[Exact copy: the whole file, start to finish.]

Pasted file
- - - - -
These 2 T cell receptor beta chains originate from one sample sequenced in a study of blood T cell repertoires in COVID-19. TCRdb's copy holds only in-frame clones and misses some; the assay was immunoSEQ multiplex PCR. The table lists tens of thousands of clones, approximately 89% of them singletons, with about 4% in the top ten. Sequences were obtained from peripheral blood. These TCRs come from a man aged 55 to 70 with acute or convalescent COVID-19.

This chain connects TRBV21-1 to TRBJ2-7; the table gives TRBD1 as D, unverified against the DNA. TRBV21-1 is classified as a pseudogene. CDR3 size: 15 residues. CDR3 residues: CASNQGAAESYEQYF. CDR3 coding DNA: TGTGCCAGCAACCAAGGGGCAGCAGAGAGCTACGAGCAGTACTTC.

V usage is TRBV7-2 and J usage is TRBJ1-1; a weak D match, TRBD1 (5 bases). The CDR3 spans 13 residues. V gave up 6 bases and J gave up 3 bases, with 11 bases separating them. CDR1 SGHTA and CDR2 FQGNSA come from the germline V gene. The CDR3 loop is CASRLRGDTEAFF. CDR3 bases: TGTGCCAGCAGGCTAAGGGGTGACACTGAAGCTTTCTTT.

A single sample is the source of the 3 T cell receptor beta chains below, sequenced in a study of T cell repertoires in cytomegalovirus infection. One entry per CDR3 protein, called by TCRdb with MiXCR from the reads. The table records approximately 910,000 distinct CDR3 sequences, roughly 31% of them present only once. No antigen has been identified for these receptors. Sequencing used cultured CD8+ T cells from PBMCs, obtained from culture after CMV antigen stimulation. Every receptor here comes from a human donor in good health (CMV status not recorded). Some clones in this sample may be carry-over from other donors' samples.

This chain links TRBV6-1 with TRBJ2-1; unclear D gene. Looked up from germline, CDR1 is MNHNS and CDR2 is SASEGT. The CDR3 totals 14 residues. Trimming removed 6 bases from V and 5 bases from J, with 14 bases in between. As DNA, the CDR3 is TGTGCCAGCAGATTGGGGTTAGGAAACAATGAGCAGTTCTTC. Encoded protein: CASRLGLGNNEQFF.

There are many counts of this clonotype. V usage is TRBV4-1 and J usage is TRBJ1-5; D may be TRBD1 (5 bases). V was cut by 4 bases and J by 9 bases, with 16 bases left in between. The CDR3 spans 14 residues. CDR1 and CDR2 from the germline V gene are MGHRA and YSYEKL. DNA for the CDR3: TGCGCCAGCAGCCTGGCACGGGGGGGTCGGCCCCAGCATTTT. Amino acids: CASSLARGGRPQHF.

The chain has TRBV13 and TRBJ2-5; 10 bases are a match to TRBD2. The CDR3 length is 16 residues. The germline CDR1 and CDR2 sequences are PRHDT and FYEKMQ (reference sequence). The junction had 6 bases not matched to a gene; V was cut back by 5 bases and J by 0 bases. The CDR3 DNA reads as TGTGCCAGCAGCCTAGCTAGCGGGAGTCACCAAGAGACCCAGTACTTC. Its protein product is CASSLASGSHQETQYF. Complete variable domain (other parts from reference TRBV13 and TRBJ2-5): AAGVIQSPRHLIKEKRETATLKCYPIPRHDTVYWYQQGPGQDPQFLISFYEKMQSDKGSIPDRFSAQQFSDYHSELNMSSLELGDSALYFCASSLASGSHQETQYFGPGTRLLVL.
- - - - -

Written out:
These 2 T cell receptor beta chains originate from one sample sequenced in a study of blood T cell repertoires in COVID-19. TCRdb's copy holds only in-frame clones and misses some; the assay was immunoSEQ multiplex PCR. The table lists tens of thousands of clones, approximately 89% of them singletons, with about 4% in the top ten. Sequences were obtained from peripheral blood. These TCRs come from a man aged 55 to 70 with acute or convalescent COVID-19.

This chain connects TRBV21-1 to TRBJ2-7; the table gives TRBD1 as D, unverified against the DNA. TRBV21-1 is classified as a pseudogene. CDR3 size: 15 residues. CDR3 residues: CASNQGAAESYEQYF. CDR3 coding DNA: TGTGCCAGCAACCAAGGGGCAGCAGAGAGCTACGAGCAGTACTTC.

V usage is TRBV7-2 and J usage is TRBJ1-1; a weak D match, TRBD1 (5 bases). The CDR3 spans 13 residues. V gave up 6 bases and J gave up 3 bases, with 11 bases separating them. CDR1 SGHTA and CDR2 FQGNSA come from the germline V gene. The CDR3 loop is CASRLRGDTEAFF. CDR3 bases: TGTGCCAGCAGGCTAAGGGGTGACACTGAAGCTTTCTTT.

A single sample is the source of the 3 T cell receptor beta chains below, sequenced in a study of T cell repertoires in cytomegalovirus infection. One entry per CDR3 protein, called by TCRdb with MiXCR from the reads. The table records approximately 910,000 distinct CDR3 sequences, roughly 31% of them present only once. No antigen has been identified for these receptors. Sequencing used cultured CD8+ T cells from PBMCs, obtained from culture after CMV antigen stimulation. Every receptor here comes from a human donor in good health (CMV status not recorded). Some clones in this sample may be carry-over from other donors' samples.

This chain links TRBV6-1 with TRBJ2-1; unclear D gene. Looked up from germline, CDR1 is MNHNS and CDR2 is SASEGT. The CDR3 totals 14 residues. Trimming removed 6 bases from V and 5 bases from J, with 14 bases in between. As DNA, the CDR3 is TGTGCCAGCAGATTGGGGTTAGGAAACAATGAGCAGTTCTTC. Encoded protein: CASRLGLGNNEQFF.

There are many counts of this clonotype. V usage is TRBV4-1 and J usage is TRBJ1-5; D may be TRBD1 (5 bases). V was cut by 4 bases and J by 9 bases, with 16 bases left in between. The CDR3 spans 14 residues. CDR1 and CDR2 from the germline V gene are MGHRA and YSYEKL. DNA for the CDR3: TGCGCCAGCAGCCTGGCACGGGGGGGTCGGCCCCAGCATTTT. Amino acids: CASSLARGGRPQHF.

The chain has TRBV13 and TRBJ2-5; 10 bases are a match to TRBD2. The CDR3 length is 16 residues. The germline CDR1 and CDR2 sequences are PRHDT and FYEKMQ (reference sequence). The junction had 6 bases not matched to a gene; V was cut back by 5 bases and J by 0 bases. The CDR3 DNA reads as TGTGCCAGCAGCCTAGCTAGCGGGAGTCACCAAGAGACCCAGTACTTC. Its protein product is CASSLASGSHQETQYF. Complete variable domain (other parts from reference TRBV13 and TRBJ2-5): AAGVIQSPRHLIKEKRETATLKCYPIPRHDTVYWYQQGPGQDPQFLISFYEKMQSDKGSIPDRFSAQQFSDYHSELNMSSLELGDSALYFCASSLASGSHQETQYFGPGTRLLVL.